Funnybook Babylon

February 11, 2009

The Banality of Evil: Kobra

Filed under: Articles — Tags: , — Jonathan Bernhardt @ 5:07 pm

Faces of Evil: KobraFaces of Evil: Kobra came out two weeks ago, and if you’ve forgotten about it already, or never knew about it in the first place, that’s forgivable. A book like this would have normally passed us by more or less unnoticed, but we’ll be giving it a more extended look than usual, because it’s somewhat of a perfect storm of poor conception, execution, and quality control, and while we usually try to stick to the realm of discussion-broadening, constructive criticism here at FBB, there’s at least one thing in the issue about which little positive can be said.
(more…)

February 10, 2009

The Banality of Evil

Even now I curse the day–and yet, I think,
Few come within the compass of my curse,–
Wherein I did not some notorious ill,
As kill a man, or else devise his death,
Ravish a maid, or plot the way to do it,
Accuse some innocent and forswear myself,
Set deadly enmity between two friends,
Make poor men’s cattle break their necks;
Set fire on barns and hay-stacks in the night,
And bid the owners quench them with their tears.
Oft have I digg’d up dead men from their graves,
And set them upright at their dear friends’ doors,
Even when their sorrows almost were forgot;
And on their skins, as on the bark of trees,
Have with my knife carved in Roman letters,
‘Let not your sorrow die, though I am dead.’
Tut, I have done a thousand dreadful things
As willingly as one would kill a fly,
And nothing grieves me heartily indeed
But that I cannot do ten thousand more.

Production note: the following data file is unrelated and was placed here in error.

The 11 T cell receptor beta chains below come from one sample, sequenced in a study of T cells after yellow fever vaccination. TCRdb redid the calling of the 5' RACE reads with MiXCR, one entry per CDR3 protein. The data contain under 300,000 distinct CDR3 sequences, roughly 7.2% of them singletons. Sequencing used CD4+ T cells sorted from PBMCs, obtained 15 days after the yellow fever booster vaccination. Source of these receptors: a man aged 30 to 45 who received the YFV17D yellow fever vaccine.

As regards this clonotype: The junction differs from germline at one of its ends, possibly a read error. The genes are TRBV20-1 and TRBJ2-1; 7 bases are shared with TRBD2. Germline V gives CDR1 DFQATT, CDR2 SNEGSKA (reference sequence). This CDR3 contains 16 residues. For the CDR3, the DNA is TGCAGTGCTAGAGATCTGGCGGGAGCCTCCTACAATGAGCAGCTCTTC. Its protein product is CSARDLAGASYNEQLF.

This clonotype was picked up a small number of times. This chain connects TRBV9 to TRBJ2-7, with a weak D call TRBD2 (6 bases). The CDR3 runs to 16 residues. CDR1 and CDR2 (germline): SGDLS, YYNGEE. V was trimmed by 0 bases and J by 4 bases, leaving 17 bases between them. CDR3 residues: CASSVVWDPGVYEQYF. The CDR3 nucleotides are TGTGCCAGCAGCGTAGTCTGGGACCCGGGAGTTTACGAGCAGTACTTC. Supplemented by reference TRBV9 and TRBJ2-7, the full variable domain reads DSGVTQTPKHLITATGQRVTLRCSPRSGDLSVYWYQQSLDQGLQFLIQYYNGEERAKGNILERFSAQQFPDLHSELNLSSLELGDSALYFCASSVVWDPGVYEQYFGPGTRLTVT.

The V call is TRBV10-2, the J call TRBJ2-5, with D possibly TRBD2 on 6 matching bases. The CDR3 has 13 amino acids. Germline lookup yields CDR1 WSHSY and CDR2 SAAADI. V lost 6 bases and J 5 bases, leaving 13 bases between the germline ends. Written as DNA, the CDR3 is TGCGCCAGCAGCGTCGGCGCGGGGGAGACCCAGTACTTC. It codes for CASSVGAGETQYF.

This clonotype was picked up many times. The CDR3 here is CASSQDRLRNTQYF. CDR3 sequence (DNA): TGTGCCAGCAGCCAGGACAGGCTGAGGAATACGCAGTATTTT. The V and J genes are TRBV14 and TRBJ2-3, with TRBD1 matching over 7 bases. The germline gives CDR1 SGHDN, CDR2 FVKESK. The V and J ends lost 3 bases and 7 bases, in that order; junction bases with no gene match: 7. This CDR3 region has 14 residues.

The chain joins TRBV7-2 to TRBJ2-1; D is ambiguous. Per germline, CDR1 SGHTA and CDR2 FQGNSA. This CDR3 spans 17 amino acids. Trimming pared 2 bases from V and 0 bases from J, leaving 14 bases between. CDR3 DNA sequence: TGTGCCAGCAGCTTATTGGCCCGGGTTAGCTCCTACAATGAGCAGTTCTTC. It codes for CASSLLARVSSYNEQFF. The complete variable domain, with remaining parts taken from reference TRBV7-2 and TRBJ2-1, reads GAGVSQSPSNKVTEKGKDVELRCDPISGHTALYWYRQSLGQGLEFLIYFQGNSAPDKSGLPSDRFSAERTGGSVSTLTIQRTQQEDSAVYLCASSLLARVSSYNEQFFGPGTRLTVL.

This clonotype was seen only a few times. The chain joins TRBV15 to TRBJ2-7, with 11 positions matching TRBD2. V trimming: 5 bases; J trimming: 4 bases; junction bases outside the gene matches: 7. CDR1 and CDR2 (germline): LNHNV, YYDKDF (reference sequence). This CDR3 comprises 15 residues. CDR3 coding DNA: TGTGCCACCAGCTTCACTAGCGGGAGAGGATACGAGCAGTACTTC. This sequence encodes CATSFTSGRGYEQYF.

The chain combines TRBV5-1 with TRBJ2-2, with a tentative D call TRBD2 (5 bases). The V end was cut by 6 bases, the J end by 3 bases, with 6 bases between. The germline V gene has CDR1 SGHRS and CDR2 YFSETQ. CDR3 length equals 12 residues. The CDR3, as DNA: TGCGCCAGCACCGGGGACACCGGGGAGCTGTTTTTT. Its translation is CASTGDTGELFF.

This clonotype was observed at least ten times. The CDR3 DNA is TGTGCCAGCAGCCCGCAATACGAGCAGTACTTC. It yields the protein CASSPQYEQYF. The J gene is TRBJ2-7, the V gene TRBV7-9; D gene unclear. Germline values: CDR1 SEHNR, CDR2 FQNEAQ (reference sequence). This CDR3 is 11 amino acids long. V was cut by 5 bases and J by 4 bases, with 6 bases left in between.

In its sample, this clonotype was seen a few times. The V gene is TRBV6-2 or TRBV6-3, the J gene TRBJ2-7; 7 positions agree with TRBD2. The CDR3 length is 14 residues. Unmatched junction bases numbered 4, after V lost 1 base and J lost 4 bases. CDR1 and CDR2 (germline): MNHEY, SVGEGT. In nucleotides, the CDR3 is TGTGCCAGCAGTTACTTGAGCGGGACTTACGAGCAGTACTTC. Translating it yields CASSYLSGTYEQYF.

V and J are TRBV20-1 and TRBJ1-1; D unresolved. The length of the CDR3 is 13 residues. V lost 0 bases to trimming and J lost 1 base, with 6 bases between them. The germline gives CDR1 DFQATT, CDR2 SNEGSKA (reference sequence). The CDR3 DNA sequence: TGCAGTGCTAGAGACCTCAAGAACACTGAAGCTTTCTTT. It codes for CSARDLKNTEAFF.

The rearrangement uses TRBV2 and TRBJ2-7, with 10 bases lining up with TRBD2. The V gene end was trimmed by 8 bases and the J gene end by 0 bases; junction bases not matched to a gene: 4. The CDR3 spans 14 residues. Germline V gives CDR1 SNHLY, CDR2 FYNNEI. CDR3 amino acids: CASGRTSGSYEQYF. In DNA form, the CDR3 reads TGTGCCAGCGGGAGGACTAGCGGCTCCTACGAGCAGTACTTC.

Titus Andronicus is a play so nasty that some scholars question whether the Bard could have lowered himself to write such venom. But it’s still pretty awesome, and Aaron is undoubtedly a Bad Dude. His hardcore BADNESS is exciting, almost refreshing when set amongst all of the more nuanced characters that populate Shakespeare’s other plays. But just like the kid who decides he would love to eat nothing but Fluffernutter, or the first man to edit together an All-Climax porno tape, the creative minds at DC have decided that it would be awesome if every antagonist in their comics were as evil and crazy as Aaron (or more likely the Joker).

(more…)

February 6, 2009

The Banality of Evil: Prometheus

Filed under: Articles — Tags: , , , , , , , — Matt Jett @ 11:32 pm

I was chatting with Chris Eckert and David Brothers about how a lot of villains in comics seem to have no plausible motivation for doing what they do. This seems pretty obvious; for every Dr. Doom, who has an overabundance of motivation, you have a Bullseye who is just CRAZY and HARDCORE. If you’ve listened to last week’s podcast, you’ve heard the crew talk about Prometheus, who got a revamp last week as part of the Faces of Evil pseudo-cover theme. Here’s why that revamp sucked.

Prometheus, in Morrison’s JLA, was the kind of one-dimensional badass that worked for that title. He was a murderer and a villain, but it was implied that there was something a bit deeper to him. prometheus1He, for example, knew enough super-science to build his signature goofy helmet and build a house in limbo. Morrison, for better or worse, never really got around to fleshing him out, so that job falls to Sterling Gates, writer of Supergirl.

Gates blames Prometheus’s parents for his character traits. They stole stuff and shot cops, so Prometheus does too. That’s what you get as far backstory goes. Being a part of this family made him irrevocably, completely crazy. So crazy that he spends years going on the exact same journey as Batman, meeting (evil) monks, honing his (evil) skills. Only he kills a bunch of cops first. And then kills a bunch of cops after he’s done with the journey. Why? Because they’re cops and cops shot his parents while they were resisting arrest and shooting back.
(more…)

Powered by WordPress